One of the most frequently asked questions I get asked is, “Where are you from?” or (even more frequently), “What are you???” I’d always answer the first one with my hometown (yeah – suburbia, USA) but what they were really asking was what my ethnicity was. Yep, I’m one of those ambiguous types. A mix. My dad’s Polish and my mom’s Japanese…
When I was younger, I always assumed that I looked blatantly Asian (still kind of do). It wasn’t until later in life that I was suddenly some sort of exotic mix. Growing up, the way people responded to the way I looked really affected how I felt about my hair, my skin, my eyes… me – and I never really felt confident about any of it. I would look through fashion magazines, trying to figure out what skin tone I had so I knew what makeup palette to use. Am I olive? Yellow? The reality was that I was some sort of combination of both (there’s that ambiguity again). But there was no slot that I fit into, none of the pictures of the models looked like me.
I was speaking to Elle and Neada, my fellow mixed ladies in the studio, about what they went through and it’s funny how we experienced so many of the same things. We all get the “What are you?” question on the regular, we all had to figure out how to tailor beauty trends to our particular ethnicities (or mix of), and none of us ever fit into the “box” (thanks, Barbie).
Elle has naturally curly hair that she blow dries (John Freida Frizz-Ease is her go-to) — making it straighter made it more manageable for her to style growing up. Neada took a long time to work out the perfect blend for her skin tone (MAC concealer, Laura Mercier tinted moisturizer).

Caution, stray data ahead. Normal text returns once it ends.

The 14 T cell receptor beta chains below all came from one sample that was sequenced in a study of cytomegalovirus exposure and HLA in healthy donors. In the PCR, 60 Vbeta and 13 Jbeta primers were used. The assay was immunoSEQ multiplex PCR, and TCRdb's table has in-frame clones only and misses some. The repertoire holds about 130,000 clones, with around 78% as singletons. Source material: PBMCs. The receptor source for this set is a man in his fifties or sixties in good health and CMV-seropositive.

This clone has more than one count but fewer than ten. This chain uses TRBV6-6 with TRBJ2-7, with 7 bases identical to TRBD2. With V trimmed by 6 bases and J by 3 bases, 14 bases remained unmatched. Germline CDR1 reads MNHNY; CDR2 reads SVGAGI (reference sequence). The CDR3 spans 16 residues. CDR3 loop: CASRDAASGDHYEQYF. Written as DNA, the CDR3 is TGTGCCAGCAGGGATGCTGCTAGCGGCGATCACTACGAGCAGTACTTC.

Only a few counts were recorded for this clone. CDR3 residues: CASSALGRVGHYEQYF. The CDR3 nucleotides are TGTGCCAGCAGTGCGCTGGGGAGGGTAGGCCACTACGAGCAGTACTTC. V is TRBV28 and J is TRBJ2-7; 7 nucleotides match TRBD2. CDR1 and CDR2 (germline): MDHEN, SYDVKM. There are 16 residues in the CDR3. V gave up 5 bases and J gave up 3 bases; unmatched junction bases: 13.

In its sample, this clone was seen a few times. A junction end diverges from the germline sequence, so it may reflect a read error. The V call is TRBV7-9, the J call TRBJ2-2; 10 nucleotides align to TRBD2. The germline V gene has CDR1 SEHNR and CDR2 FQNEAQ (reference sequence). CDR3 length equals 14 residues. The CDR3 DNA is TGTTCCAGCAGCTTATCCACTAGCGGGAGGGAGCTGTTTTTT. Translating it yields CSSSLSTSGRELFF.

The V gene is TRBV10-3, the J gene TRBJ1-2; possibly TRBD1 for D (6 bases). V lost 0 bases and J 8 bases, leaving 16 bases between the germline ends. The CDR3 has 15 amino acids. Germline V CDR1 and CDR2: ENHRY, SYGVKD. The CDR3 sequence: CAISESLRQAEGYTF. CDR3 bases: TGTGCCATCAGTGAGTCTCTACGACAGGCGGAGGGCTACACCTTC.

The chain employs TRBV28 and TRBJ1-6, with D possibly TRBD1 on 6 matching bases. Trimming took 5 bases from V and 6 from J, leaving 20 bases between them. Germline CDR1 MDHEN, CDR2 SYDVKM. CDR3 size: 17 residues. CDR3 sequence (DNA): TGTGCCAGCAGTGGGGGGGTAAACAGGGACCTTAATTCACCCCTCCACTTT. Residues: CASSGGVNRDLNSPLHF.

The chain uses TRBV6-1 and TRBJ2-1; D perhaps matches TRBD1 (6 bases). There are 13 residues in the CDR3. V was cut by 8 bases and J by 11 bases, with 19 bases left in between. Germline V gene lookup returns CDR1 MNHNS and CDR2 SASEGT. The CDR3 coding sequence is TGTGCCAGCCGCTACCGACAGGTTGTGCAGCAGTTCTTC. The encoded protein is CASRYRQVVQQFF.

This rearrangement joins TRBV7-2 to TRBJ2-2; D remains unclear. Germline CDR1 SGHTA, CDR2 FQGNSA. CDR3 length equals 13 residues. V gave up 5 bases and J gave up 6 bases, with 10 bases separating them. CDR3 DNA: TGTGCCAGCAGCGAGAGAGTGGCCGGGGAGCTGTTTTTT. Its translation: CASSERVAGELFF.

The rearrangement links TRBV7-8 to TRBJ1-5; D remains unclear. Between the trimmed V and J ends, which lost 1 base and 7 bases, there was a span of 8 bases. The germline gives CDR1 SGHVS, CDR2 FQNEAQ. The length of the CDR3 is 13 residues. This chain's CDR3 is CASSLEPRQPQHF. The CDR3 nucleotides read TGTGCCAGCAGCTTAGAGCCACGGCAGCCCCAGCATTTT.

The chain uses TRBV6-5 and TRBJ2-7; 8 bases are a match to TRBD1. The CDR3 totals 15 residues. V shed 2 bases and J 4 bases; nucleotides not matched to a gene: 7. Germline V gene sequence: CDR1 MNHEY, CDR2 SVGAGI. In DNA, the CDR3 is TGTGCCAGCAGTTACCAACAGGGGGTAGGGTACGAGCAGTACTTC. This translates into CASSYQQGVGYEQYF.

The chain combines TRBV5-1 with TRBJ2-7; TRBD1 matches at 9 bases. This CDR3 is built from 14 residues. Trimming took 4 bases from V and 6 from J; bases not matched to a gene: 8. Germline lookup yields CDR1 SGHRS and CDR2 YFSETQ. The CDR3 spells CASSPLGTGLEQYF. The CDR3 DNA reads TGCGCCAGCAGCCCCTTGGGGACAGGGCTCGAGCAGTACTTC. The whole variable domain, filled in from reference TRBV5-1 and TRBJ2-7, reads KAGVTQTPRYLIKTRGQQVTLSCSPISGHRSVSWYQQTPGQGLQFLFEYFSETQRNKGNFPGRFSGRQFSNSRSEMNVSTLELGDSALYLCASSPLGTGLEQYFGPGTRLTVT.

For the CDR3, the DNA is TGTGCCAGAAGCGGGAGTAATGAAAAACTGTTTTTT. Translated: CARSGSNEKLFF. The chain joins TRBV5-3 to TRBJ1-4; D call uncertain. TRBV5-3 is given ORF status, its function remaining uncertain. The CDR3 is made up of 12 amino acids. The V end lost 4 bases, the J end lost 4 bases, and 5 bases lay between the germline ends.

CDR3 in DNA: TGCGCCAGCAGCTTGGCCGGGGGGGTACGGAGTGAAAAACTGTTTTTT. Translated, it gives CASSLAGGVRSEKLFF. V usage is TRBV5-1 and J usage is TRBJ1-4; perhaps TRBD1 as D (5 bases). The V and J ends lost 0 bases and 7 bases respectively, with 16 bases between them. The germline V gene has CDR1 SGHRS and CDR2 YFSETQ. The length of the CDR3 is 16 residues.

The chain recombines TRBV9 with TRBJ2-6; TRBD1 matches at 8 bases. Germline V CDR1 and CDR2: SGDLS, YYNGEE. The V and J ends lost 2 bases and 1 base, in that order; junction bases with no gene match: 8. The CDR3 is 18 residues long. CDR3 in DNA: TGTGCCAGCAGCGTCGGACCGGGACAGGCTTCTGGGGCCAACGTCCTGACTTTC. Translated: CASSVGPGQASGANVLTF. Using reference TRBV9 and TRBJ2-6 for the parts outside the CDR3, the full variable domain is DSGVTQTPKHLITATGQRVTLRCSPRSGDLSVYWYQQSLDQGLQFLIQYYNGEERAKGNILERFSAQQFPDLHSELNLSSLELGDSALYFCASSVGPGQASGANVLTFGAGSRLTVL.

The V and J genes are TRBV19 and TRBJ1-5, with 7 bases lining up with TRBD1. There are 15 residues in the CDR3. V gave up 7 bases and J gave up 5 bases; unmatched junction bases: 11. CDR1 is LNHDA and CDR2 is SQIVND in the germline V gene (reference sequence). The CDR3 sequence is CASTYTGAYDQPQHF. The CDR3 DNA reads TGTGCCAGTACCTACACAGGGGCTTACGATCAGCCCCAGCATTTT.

And one other thing that we all have in common is that we moved to New York. Here, you find yourself suddenly surrounded by gorgeous, ethnically ambiguous people – and it makes you feel so much more comfortable in your own skin (we all agreed that we’ve never felt more beautiful than we have being here).
But maybe that’s just how the world is moving? A more global world might mean that we’re all embracing a more diverse beauty look (about time!)? And I don’t think it’s just limited to those who are mixed, but all types.
So I want to hear, whether you’re a mix or not, what are some of the beauty challenges you’ve run into – whether it was how other people tried to label you or maybe finding good products for a specific skin or hair type? And did you ever find a good resolution for it?
What was your beauty experience growing up?
Model: Camilla Engstrom.